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KEEP THE NEWS OUT OF MY TUNES
Do you want politics in your music? Should music be apolitical? Is music being hijacked by agendas antithetical to our own? Is a musical career becoming a soapbox for artists to position themselves socially in order to establish and diversify their brands?
Now more than ever I find we are having to separate the art from the artist. With Artists now becoming more and more visible and vocal outside of their music I can’t help but be bothered by their brand of politics accompanying their music, versus their views being cleverly woven into their music. Why? Because they don’t and can’t always get the politics right. But what they can get right is their music.
Musicians, producers, and DJ’s are not my go-to source for current affairs. No, music is a sanctuary from all that; turning it on to tune out of everything going on in the world. But in an unfair world where true representation of all interests and rights aren’t reflected in policy, it’s arguably necessary for those with influence to take a stance on important issues - even if it muddies the musical waters. But how can utilising influence for social good be achieved without disrupting the art?
How can utilising influence for social good be achieved without disrupting the art?
With sexual harassment cases exploding into media headlines 24/7 it’s virtually impossible to tune out of patriarchy. The tunes I used to listen to with a pinch of salt - ones with unfortunate misogynistic lyrics - now further magnify how morally bankrupt society has become. It’s impossible to even tune out of bandwagon identity politics when my favourite bangers to bump in the car are laced with marital politicking (Lemonade / 4:44).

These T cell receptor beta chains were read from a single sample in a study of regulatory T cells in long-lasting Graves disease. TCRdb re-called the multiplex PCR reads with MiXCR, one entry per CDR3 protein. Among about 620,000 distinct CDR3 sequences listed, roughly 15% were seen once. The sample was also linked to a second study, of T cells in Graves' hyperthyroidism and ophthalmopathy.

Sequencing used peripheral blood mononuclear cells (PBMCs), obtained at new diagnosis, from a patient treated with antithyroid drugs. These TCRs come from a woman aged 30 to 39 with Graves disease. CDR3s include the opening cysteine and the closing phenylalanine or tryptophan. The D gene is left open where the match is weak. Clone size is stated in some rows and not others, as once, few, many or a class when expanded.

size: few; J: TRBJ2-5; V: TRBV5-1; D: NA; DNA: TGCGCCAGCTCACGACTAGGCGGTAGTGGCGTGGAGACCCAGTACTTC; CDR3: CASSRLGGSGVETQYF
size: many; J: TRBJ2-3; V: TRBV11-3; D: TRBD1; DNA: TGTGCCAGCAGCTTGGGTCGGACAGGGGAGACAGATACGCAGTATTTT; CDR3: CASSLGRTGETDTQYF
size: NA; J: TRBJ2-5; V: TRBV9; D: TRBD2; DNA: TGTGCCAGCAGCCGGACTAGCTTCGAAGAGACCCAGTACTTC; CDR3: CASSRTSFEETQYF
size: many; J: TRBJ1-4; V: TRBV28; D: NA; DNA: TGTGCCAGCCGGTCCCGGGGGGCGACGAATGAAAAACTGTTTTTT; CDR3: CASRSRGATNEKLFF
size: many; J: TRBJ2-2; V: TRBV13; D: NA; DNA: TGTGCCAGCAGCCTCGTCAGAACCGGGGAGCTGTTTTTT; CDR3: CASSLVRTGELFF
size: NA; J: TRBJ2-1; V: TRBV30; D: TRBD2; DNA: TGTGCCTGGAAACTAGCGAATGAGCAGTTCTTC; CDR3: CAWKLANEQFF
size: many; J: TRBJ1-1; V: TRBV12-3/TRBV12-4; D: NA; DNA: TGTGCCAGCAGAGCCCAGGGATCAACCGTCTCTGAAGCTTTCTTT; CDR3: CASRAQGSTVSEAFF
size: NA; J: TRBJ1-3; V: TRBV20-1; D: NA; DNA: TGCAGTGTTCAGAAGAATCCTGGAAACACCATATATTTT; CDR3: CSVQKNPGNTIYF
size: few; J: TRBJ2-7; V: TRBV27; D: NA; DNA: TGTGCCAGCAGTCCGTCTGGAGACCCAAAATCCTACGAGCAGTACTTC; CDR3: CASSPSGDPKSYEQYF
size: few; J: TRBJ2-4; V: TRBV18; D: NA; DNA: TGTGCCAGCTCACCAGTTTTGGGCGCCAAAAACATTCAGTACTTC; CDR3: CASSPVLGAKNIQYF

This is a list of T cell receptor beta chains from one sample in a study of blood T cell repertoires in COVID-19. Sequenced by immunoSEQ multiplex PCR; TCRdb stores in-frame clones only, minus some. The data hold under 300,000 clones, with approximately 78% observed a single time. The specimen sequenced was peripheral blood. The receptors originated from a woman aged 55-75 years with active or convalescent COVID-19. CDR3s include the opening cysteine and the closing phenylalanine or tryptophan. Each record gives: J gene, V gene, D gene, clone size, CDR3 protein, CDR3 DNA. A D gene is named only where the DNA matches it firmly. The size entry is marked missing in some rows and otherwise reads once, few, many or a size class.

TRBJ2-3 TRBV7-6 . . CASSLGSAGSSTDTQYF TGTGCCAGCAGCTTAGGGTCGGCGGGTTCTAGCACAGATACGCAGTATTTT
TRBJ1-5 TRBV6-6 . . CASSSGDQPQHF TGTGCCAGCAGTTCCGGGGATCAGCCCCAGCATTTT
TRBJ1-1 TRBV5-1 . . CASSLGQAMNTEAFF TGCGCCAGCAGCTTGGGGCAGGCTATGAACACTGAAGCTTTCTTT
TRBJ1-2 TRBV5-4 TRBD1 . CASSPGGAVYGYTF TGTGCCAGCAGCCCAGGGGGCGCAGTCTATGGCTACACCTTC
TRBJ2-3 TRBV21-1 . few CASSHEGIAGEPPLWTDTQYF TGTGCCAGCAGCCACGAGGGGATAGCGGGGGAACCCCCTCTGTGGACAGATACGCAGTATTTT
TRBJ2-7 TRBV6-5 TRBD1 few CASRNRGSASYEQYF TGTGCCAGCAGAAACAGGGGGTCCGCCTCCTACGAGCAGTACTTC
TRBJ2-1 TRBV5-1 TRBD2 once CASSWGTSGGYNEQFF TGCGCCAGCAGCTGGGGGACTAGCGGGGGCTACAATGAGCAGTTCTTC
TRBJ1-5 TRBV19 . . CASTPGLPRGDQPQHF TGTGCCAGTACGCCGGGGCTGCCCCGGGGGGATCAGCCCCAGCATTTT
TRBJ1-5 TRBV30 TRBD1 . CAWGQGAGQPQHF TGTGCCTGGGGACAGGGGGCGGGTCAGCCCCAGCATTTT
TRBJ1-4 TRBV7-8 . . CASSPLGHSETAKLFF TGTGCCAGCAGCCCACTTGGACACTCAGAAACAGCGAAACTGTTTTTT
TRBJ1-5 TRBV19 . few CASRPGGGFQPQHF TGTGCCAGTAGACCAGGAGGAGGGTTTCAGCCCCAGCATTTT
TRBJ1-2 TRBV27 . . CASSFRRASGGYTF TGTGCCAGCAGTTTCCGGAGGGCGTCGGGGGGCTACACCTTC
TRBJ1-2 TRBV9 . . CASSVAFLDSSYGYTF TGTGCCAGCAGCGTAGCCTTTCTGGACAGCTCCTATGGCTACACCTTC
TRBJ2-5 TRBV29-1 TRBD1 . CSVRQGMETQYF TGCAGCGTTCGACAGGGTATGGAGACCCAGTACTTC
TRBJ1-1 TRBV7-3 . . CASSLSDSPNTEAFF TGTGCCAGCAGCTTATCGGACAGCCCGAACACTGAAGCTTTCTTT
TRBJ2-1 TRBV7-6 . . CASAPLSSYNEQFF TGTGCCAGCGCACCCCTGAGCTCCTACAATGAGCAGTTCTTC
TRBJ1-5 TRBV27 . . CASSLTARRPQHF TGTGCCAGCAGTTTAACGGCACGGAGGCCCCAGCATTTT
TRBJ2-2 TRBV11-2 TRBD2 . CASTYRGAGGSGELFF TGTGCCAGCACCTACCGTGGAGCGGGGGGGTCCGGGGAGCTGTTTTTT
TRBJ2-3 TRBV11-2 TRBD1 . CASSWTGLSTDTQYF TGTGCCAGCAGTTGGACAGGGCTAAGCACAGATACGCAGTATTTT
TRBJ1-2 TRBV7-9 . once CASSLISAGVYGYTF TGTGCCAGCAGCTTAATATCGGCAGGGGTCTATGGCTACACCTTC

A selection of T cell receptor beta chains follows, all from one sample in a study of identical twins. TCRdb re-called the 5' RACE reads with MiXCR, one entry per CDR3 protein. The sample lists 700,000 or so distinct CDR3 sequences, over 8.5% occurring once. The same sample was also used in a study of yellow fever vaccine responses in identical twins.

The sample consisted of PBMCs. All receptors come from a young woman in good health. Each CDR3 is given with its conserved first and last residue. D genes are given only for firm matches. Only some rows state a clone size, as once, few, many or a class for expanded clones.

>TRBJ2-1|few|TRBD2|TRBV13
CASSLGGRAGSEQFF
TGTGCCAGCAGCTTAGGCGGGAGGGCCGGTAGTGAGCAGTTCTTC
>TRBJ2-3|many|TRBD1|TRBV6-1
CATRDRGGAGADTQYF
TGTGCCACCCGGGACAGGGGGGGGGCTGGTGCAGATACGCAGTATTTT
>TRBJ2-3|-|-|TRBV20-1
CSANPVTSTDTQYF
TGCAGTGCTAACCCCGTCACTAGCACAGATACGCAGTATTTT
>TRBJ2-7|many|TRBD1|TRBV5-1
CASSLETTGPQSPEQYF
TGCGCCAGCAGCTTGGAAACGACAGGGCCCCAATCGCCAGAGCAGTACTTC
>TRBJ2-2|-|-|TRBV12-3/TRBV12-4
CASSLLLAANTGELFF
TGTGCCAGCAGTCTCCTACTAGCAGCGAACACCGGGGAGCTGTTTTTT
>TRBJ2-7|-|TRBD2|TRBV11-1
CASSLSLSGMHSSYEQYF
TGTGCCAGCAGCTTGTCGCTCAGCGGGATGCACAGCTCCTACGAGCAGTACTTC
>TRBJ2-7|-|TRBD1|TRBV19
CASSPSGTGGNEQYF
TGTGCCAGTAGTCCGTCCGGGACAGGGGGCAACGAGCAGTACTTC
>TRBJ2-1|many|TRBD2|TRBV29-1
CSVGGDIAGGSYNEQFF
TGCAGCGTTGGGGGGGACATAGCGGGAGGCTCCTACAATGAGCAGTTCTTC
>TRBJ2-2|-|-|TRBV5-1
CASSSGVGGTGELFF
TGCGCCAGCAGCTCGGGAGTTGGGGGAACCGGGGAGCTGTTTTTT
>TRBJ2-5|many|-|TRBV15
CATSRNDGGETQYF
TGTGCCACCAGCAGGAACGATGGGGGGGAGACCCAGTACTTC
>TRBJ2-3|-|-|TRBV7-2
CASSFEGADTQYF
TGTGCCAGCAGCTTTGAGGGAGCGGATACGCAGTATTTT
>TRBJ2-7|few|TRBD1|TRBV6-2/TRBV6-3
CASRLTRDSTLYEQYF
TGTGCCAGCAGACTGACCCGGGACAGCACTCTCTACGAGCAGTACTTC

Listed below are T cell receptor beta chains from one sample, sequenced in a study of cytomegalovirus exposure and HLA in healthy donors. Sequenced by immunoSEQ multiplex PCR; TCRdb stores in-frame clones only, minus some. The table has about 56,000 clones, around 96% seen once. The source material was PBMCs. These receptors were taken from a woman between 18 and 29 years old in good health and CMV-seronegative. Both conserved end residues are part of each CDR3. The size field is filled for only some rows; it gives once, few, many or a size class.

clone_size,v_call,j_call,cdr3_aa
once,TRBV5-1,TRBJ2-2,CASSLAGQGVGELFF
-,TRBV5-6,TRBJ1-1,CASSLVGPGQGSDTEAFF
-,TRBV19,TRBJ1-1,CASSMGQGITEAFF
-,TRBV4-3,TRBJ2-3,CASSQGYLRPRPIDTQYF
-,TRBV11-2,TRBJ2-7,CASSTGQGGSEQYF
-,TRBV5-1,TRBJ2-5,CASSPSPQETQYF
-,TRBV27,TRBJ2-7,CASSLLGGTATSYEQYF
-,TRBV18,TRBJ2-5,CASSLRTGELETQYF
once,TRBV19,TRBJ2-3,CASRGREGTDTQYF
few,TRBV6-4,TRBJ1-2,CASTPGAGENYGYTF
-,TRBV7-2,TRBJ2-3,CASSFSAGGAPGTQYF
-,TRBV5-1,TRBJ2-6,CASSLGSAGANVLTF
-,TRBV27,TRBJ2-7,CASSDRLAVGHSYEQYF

We’re also in a commercial era where it’s demanded of musicians, artists, and creatives to share their personalities, ideas and identities on all platforms; their personal brand. The ‘old model’ if adhered to would have fans waiting to learn about their favourite singers from the content in the album sleeve or an in depth interview in a magazine, or radio/tv show. Now … with unwanted exposure (eg when ish goes down on an elevator) whole musical projects are geared toward responding to exposés to set the story straight.
I appreciate artists whose opinions and perspectives are reserved for their bars, not for twitter or publicity campaigns. In UK Artist Dave’s album ‘Game Over’, the song ‘question time’ may have reminded me of how under funded our national health service is, but it still kept me focused on his bars and the body of songs.
Personality politics now requires a constant streaming of mind flow since listeners are vacant to download 24/7. But can’t Artists choose to cull their social media and marketing communications and reserve their perspectives for their music? The music can do the talking, to leave an imprint on the listener; just like a good book. Insightful lyrics or real wisdom stays with us no matter how much time goes by.
If modern day artists resisted the demand to contribute to the current narrative and reserve their commentary to be told through their art, perhaps there’d be more journalists and opinion makers sought out, and even born. The massive influx of content online requires some checks and balances inserted into very merky content waters.
Should Artists then leave the social commentary to qualified journalists?
The time has gone for the ‘be silent’ attitude. It’s hella noisy out here and we all have a view to contribute. But music and art is our sanctuary and should be upheld in that frame. I don’t want to listen to an album and have the artists’ random snapchat or tweet rant accompanying the album listening when all I want is the music to take me out of the noise.
Keep your news out of my tunes. Your bars are for your views. Lay off the rants and reserve it for the studio. Do you agree? COMMENT BELOW/DM ON IG.
DAVE "QUESTION TIME":
Capturing insight through conversations with Artists - in and around London.